Researchers across the globe to join hands to interpret and construct the mechanical computer
The Science Museum in London has reportedly agreed to help digitising the original plans of the Analytical Engine conceived by Charles Babbage.
This would be a fillip to the project that aims to construct one of the earliest mechanical computers based on sketches by the mathematician. The BBC reported that the images will be used to create a full working model of the Analytical Engine.
The report said that at present, the Science Museum’s archives Babbage’s many notepads and sketch books. They remain in a largely inaccessible form in the museum.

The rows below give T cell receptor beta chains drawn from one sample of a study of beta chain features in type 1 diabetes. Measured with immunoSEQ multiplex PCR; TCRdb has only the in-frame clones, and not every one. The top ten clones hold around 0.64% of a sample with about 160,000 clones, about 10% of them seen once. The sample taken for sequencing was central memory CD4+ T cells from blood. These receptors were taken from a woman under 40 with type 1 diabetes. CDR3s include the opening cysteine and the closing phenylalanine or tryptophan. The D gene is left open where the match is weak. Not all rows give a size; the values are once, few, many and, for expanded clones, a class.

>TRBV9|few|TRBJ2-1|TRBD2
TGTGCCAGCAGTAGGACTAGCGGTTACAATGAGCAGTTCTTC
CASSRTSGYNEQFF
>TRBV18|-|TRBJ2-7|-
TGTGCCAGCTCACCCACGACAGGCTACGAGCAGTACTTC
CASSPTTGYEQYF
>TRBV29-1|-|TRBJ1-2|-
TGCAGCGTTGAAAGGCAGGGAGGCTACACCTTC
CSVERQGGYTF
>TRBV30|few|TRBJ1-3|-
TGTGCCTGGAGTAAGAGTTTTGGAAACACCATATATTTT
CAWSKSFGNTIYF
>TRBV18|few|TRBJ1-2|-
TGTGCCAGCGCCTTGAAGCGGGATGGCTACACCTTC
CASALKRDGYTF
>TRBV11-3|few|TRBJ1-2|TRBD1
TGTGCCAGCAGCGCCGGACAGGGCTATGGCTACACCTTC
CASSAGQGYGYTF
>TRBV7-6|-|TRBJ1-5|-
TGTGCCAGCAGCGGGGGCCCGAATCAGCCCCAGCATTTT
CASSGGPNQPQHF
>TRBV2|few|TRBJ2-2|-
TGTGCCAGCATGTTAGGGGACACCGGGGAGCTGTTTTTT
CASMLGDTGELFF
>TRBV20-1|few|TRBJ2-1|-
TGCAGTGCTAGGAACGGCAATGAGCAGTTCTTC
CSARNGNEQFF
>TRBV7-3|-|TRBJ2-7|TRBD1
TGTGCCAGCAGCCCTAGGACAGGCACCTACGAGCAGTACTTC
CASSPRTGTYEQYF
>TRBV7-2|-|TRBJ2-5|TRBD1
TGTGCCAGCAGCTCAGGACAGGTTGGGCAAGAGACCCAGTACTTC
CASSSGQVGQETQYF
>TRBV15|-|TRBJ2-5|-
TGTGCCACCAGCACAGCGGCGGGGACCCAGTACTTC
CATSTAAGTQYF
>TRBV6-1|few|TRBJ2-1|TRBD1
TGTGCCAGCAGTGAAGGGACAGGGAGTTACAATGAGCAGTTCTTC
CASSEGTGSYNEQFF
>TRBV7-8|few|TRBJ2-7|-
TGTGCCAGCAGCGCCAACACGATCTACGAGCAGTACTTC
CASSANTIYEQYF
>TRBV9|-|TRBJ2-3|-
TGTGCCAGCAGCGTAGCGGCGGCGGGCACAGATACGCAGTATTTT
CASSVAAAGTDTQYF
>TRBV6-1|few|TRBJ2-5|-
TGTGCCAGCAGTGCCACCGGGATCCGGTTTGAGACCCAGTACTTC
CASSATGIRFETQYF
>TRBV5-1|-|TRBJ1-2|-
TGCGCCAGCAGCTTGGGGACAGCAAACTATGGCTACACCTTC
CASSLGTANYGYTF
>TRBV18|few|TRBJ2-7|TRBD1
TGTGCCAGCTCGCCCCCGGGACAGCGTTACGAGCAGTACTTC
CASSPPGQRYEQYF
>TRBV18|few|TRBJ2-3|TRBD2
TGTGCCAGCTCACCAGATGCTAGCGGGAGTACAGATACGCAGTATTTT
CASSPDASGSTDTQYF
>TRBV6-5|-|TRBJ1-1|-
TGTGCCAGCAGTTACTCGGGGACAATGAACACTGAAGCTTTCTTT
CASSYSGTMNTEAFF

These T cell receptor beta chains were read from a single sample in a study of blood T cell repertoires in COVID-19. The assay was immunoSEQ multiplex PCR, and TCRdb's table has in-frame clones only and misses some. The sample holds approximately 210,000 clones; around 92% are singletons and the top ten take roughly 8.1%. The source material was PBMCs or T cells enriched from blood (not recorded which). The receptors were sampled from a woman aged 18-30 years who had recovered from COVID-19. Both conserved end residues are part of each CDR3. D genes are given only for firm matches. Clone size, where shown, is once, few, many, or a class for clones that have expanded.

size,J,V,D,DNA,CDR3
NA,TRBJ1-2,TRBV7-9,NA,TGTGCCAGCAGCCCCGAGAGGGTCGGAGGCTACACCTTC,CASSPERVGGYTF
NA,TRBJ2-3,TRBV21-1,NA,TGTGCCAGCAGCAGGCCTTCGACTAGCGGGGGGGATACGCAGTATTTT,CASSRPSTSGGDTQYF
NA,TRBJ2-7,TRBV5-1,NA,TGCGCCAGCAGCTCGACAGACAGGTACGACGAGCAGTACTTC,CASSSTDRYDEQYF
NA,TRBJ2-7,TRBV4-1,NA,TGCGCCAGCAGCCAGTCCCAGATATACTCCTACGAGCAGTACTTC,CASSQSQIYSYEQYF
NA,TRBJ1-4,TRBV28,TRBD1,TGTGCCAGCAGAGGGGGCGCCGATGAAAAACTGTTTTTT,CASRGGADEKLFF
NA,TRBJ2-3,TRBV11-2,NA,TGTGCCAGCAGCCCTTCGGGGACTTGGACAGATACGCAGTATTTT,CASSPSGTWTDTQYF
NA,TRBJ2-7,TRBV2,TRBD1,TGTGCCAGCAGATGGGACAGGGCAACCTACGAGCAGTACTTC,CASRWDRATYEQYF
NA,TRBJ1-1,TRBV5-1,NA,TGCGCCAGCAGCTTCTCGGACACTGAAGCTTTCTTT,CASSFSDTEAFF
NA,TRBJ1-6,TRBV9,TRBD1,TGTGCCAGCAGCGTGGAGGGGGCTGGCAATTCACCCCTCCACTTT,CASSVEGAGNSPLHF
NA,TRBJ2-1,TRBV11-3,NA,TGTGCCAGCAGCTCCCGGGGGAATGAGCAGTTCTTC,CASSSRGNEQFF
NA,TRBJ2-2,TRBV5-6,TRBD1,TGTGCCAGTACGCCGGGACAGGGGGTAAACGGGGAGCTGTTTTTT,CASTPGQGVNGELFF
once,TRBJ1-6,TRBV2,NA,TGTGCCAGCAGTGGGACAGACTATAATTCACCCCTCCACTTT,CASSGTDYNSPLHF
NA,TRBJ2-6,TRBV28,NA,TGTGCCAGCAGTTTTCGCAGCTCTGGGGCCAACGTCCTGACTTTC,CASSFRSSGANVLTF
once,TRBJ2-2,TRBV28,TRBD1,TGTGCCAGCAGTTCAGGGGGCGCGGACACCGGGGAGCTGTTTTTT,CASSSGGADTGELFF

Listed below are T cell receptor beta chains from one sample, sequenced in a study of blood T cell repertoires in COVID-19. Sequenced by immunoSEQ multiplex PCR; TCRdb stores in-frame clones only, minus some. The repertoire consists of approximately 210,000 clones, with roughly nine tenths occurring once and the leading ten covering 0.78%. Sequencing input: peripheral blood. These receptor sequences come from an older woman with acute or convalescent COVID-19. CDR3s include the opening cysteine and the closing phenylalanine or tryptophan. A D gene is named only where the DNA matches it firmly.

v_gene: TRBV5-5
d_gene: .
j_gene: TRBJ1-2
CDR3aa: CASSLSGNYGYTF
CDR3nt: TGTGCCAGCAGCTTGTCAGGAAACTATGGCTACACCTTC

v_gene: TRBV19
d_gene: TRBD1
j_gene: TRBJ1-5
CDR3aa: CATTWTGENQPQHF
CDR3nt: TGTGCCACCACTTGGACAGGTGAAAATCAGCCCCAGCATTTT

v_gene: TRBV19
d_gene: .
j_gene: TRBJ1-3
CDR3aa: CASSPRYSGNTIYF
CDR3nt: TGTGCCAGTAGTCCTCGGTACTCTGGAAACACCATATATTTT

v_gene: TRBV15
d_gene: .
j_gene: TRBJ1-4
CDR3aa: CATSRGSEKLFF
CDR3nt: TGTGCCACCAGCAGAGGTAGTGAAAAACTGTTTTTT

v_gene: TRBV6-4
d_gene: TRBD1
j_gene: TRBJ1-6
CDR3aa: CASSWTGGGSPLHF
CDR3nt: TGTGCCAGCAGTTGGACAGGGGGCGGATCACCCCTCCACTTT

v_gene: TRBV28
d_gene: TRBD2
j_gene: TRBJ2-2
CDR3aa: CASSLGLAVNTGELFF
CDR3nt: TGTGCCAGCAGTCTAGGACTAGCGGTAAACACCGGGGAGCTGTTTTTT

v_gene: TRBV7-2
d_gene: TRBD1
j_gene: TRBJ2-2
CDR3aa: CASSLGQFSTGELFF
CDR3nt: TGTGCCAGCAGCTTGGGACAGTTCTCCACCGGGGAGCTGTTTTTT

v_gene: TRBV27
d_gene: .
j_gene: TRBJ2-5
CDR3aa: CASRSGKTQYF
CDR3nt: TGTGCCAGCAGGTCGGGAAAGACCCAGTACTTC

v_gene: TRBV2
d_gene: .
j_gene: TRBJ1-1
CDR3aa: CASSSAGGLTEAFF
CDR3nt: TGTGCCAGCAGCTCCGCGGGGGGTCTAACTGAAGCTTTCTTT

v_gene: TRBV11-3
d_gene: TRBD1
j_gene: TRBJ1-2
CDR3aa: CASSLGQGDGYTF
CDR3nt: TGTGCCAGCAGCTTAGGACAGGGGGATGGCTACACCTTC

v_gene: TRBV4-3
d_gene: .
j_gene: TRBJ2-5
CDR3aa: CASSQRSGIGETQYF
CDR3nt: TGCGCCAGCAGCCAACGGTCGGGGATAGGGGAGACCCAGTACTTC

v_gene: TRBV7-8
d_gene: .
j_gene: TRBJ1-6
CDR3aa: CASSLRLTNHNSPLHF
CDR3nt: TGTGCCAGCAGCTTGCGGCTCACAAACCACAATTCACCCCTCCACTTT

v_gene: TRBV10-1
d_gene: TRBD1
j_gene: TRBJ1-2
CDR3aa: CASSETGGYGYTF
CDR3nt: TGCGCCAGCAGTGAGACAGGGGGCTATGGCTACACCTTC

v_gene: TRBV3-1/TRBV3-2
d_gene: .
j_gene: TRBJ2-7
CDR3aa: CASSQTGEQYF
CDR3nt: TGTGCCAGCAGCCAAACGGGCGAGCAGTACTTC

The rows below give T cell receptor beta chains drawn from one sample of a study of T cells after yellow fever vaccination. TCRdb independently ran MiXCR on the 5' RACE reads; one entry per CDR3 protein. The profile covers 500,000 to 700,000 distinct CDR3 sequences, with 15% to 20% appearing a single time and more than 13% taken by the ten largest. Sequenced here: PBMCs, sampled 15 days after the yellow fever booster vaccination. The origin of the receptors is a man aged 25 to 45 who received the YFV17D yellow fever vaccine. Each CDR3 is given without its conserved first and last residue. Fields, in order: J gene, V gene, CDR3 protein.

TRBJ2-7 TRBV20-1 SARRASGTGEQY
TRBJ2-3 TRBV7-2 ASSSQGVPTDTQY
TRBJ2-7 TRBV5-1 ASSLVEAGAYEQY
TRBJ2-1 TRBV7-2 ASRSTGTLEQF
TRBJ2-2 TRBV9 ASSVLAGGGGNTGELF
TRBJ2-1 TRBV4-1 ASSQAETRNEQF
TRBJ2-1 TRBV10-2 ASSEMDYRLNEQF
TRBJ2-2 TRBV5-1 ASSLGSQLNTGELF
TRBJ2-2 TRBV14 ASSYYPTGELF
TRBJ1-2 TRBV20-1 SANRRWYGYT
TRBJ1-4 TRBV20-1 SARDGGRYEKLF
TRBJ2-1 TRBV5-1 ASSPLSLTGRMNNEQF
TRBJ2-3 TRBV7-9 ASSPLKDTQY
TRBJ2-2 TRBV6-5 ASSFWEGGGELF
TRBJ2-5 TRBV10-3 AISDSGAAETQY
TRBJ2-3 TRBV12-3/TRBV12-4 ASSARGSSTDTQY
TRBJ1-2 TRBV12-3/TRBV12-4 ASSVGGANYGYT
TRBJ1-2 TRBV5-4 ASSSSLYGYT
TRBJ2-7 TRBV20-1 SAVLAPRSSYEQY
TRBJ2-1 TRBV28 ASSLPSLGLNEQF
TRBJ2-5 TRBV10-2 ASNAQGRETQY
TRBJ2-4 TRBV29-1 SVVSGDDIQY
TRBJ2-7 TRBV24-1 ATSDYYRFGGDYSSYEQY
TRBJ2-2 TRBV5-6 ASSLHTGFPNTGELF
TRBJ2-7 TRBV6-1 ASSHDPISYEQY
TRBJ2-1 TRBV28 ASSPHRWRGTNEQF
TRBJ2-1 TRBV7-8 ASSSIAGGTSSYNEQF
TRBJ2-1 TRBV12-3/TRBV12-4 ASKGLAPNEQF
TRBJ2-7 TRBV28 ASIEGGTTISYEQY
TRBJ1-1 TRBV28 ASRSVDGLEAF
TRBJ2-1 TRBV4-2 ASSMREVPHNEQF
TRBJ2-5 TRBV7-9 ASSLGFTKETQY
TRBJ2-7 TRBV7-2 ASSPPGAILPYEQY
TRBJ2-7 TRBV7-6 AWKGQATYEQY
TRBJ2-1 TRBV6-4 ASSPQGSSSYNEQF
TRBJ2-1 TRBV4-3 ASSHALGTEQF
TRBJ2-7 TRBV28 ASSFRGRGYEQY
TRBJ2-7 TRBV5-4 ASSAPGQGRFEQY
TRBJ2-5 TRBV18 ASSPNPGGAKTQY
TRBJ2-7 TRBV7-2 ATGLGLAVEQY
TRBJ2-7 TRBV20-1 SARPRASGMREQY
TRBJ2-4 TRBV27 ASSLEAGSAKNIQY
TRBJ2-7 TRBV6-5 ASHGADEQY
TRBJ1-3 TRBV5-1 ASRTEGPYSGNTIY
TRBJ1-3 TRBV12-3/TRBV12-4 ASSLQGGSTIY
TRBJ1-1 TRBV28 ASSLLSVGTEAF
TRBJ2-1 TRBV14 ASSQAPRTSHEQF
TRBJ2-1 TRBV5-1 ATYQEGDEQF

Digitisation of the documents is expected to allow researchers around the world to pick apart the many disparate ideas and settle on the definitive version of the machine, said the BBC.
One of the minds behind the project, programmer John Graham-Cumming said, "There are some complete plans, they are just not totally complete. There will be a degree of interpretation."
"The machine itself is going to be enormous, about the size of a small steam train, so the simulation is important to allow anyone access," added Graham-Cumming.
"[The Analytical Engine] is actually quite fast given that it’s all in cogs, so Babbage was thinking about something relatively powerful. Of course, we’re far beyond that now," said Graham-Cumming.
Graham-Cumming said he had set the goal of completing the project by 2021, the 150th death anniversary of Charles Babbage.